1. Anastasia Kashevarova and Svetlana Subbotina article headlined "Major reshuffle expected in United Russia" looks at the changes awaiting the ruling party; pp 1, 2 (584 words).

2. Natalya Bashlykova article headlined "Ruling party asks Vladimir Putin not to abandon it" gives account of President Putin's meeting with United Russia activists at the ruling party's congress; p 2 (953 words).

3. Yelena Teslova article headlined "Experts forecast change in style of Dmitry Medvedev's speeches" wonders how the prime minister's speeches will change with the appointment of Marina Volkova, former editor of the political section in Rossiiskaya Gazeta, as head of the department in charge of preparing the premier's public speeches; p 2 (792 words).

4. Dmitry Runkevich and Yelena Malay article headlined "Deputy demands Khrunova be stripped of attorney status" says that an LDPR deputy has asked to deprive Irina Khrunova, lawyer of Pussy Riot band member Nadezhda Tolokonnikova, of her lawyer license because of her supposed secret deal with members of the presidential human rights council; p 6 (523 words).

5. Konstantin Volkov article headlined "Israel and U.S. differ in opinions on Iran" says Washington seems to be ready to believe the new Iranian leader's statements on the peaceful nature of the Iranian nuclear programme, but Israel appears uncompromising. The article features a comment by a Russian expert on Israel's tough stance; p 7 (587 words).

6. Vladislav Vdovin article headlined "Future wins but seems to have failed to come" looks back at the 1993 conflict between the president and the parliament; p 9 (769 words).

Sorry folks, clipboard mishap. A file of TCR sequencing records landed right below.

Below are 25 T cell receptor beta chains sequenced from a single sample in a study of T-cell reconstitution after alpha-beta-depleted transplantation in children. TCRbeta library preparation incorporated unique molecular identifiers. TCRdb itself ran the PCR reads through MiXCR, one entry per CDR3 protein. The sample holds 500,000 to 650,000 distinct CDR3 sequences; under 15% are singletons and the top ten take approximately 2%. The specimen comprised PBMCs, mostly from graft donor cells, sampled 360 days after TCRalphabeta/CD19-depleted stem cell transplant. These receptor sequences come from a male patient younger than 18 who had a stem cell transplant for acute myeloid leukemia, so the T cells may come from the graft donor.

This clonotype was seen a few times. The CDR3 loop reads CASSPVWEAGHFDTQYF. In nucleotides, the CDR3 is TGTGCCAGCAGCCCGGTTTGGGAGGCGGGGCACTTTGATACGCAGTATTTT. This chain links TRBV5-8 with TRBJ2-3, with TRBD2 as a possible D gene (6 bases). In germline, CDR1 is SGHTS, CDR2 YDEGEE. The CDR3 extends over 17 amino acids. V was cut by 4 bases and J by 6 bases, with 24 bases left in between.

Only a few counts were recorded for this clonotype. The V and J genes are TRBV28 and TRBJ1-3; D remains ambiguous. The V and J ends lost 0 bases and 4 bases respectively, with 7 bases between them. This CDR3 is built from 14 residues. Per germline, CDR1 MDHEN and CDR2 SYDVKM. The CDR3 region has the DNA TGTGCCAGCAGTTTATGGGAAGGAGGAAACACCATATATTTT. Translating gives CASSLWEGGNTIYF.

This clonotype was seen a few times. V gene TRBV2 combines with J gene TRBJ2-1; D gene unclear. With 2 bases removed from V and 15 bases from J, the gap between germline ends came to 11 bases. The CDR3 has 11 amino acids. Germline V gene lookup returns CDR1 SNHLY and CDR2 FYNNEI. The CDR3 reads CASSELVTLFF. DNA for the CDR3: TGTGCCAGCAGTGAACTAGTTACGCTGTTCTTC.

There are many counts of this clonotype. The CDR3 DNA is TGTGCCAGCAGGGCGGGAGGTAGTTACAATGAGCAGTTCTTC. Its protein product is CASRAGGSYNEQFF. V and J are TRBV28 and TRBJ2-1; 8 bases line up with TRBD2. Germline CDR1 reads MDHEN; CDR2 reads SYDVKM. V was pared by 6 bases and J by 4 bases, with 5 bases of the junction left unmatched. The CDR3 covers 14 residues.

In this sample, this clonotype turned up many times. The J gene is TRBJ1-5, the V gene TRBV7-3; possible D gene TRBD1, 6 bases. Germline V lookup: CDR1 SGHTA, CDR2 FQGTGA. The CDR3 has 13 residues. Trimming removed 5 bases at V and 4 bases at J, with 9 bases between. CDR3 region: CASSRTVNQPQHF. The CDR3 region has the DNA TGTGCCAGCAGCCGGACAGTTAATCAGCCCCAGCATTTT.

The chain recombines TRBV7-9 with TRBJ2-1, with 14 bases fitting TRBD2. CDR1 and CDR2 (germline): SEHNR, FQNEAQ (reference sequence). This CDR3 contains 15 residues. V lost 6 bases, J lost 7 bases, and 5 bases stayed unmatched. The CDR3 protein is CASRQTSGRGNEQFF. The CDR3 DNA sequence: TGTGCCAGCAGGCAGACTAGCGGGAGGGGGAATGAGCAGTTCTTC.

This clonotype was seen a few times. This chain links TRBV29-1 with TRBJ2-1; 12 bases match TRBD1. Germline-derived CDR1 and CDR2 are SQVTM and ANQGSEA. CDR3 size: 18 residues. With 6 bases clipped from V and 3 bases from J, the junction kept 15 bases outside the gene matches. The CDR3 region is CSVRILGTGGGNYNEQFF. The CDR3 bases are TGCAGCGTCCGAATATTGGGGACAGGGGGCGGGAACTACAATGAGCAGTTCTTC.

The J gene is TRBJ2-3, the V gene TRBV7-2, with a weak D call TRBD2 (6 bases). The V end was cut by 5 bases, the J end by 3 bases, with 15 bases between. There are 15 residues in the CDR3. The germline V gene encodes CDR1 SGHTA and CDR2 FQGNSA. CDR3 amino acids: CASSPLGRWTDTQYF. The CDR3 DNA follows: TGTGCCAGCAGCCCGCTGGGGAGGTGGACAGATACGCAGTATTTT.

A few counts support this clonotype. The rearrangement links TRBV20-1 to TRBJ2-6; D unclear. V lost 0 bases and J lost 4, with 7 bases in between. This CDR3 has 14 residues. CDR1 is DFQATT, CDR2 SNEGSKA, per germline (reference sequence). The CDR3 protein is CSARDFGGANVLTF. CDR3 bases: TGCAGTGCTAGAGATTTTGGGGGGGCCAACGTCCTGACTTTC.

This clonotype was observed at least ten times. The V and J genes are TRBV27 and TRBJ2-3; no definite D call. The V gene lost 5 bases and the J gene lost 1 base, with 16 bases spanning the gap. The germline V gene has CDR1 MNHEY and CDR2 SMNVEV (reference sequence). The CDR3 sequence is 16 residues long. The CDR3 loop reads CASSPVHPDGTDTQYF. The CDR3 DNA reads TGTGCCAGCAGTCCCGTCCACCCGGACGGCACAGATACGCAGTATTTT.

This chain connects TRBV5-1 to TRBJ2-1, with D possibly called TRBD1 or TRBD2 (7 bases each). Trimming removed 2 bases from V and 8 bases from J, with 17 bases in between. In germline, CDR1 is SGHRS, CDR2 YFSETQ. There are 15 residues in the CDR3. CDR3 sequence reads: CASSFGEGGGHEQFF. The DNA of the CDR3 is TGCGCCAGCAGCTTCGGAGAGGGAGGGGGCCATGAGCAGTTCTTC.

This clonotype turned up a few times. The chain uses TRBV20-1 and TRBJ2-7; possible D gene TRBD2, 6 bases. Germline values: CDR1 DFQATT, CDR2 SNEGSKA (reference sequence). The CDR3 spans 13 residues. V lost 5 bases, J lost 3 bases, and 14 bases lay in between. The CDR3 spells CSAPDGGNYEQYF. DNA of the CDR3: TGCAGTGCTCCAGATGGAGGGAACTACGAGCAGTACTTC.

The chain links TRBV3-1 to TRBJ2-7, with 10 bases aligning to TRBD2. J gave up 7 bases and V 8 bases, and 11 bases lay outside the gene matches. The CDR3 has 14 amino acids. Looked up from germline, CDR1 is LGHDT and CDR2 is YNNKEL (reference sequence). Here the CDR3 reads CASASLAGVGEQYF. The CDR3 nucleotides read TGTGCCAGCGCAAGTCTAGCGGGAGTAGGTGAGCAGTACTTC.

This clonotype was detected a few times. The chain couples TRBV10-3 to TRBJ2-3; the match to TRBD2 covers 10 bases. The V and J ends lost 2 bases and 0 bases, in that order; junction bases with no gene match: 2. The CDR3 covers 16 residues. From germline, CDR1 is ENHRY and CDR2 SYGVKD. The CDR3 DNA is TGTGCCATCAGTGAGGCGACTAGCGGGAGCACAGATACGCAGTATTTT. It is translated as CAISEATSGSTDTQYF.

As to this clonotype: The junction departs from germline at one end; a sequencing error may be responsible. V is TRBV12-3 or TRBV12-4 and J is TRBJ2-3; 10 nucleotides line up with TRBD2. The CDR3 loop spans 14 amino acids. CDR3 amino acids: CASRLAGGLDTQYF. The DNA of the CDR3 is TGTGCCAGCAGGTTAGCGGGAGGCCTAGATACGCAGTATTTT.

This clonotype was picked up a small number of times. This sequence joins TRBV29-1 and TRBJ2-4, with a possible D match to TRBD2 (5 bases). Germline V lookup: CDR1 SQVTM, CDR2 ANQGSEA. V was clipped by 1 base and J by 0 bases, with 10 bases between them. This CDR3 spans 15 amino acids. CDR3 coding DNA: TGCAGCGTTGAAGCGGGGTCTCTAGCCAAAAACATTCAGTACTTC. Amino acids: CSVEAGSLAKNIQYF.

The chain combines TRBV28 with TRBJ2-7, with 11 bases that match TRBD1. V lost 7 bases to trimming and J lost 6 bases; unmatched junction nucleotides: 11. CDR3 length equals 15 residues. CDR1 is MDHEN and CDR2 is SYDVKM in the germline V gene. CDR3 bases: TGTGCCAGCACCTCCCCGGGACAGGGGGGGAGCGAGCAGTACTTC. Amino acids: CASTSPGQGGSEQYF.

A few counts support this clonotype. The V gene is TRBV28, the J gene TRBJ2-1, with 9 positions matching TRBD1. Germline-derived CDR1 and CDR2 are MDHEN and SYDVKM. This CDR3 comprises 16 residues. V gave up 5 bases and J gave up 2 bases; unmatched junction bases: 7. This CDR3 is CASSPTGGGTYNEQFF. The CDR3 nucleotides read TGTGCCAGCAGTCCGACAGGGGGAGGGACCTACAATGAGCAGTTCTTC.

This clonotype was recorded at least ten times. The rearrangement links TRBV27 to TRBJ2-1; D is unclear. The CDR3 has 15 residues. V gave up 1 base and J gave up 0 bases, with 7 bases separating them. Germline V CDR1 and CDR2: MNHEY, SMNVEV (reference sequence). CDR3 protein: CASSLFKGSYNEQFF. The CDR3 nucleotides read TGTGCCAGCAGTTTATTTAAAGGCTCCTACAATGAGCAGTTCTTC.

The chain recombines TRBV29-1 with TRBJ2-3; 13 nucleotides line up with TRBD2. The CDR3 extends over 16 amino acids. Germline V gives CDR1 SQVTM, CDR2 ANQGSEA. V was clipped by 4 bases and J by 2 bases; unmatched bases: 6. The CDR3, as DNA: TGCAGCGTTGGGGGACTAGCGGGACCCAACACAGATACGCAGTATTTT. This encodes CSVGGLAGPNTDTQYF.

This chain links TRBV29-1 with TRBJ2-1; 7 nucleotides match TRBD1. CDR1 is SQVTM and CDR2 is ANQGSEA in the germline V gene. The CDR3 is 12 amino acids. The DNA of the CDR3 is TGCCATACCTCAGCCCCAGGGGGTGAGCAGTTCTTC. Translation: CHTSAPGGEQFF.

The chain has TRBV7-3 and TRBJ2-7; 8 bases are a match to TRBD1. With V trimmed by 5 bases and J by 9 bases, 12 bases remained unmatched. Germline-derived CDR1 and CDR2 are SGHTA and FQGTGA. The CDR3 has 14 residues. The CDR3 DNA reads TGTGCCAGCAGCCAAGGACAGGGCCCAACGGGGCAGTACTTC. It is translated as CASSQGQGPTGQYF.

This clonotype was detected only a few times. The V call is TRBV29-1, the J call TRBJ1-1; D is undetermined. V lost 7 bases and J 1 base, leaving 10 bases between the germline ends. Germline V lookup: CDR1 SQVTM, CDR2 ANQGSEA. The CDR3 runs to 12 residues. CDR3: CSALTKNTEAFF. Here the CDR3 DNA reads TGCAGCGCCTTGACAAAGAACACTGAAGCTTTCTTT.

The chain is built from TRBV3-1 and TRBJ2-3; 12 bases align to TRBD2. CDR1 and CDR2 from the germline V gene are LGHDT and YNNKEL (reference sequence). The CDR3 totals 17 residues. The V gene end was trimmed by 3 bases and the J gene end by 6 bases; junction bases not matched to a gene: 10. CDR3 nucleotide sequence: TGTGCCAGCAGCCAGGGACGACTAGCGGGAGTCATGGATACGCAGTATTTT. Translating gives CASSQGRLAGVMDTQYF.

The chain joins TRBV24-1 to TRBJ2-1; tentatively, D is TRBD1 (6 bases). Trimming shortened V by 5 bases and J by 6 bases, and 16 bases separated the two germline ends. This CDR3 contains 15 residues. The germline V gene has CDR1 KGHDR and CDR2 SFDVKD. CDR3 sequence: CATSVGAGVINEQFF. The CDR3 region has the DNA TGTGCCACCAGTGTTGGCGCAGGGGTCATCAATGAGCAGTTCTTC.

7. Maxim Sokolov article headlined "Spiritual unity and peaceful agreement" comments on the decision of the International Academy of Unity of Nations of the World to nominate President Putin for the Nobel Peace Prize; p 9 (669 words).

Moskovsky Komsomolets

1. Natalya Rozhkova article headlined "Yevgeny Urlashov: We play backgammon and philosophize" is an interview with the arrested mayor of Yaroslavl, Yevgeny Urlashov; pp 1, 15 (1,300 words).

2. Stanislav Belkovsky op-ed headlined "On treason" criticizes nomination of U.S. intelligence leaker Edward Snowden for the European Parliament's Sakharov prize; p 3 (750 words).

Novaya Gazeta

1. Yulia Polukhina article "'Freedom is independence from evil'" features final statement of Mikhail Kosenko, defendant in the so-called Bolotnaya Square mass disorders case. Moscow's court is expected to deliver the verdict on Monday Oct. 7, the article says; p 5 (750 words).

2. Artemy Troitsky article headlined "Harsh Arctic sunset" comments on the arrest and piracy charges brought against the detained Greenpeace activists; p 7 (600 words).

RBC Daily

1. Yulia Yakovleva article headlined "Selling human resources" says Rodina (Motherland) party and a Just Russia party have split over detention of a former head of the A Just Russia party's department responsible for working with its supporters, Alexei Tikhonov. He was detained on suspicion of selling managerial positions; p 2 (500 words).


1. Sergei Frolov article headlined "'Thank you, grenade launchers say'" looks at the attack on Russian embassy in Libya's Tripoli; p 2 (450 words).

Krasnaya Zvezda

1. Viktor Afanasyev article headlined "Obama's challenging times" comments on U.S. government shutdown due to which U.S. President Barack Obama has had to revise his working schedule; p 5 (600 words).

Komsomolskaya Pravda

1. Alexander Gamov interview with State Duma Speaker Sergei Naryshkin, speaking about U.S. whistleblower Edward Snowden, the so-called anti-gay law in Russia and his recent speech at the Parliamentary Assembly of the Council of Europe. Full text of the interview will be published later, the article says; p 3 (400 words).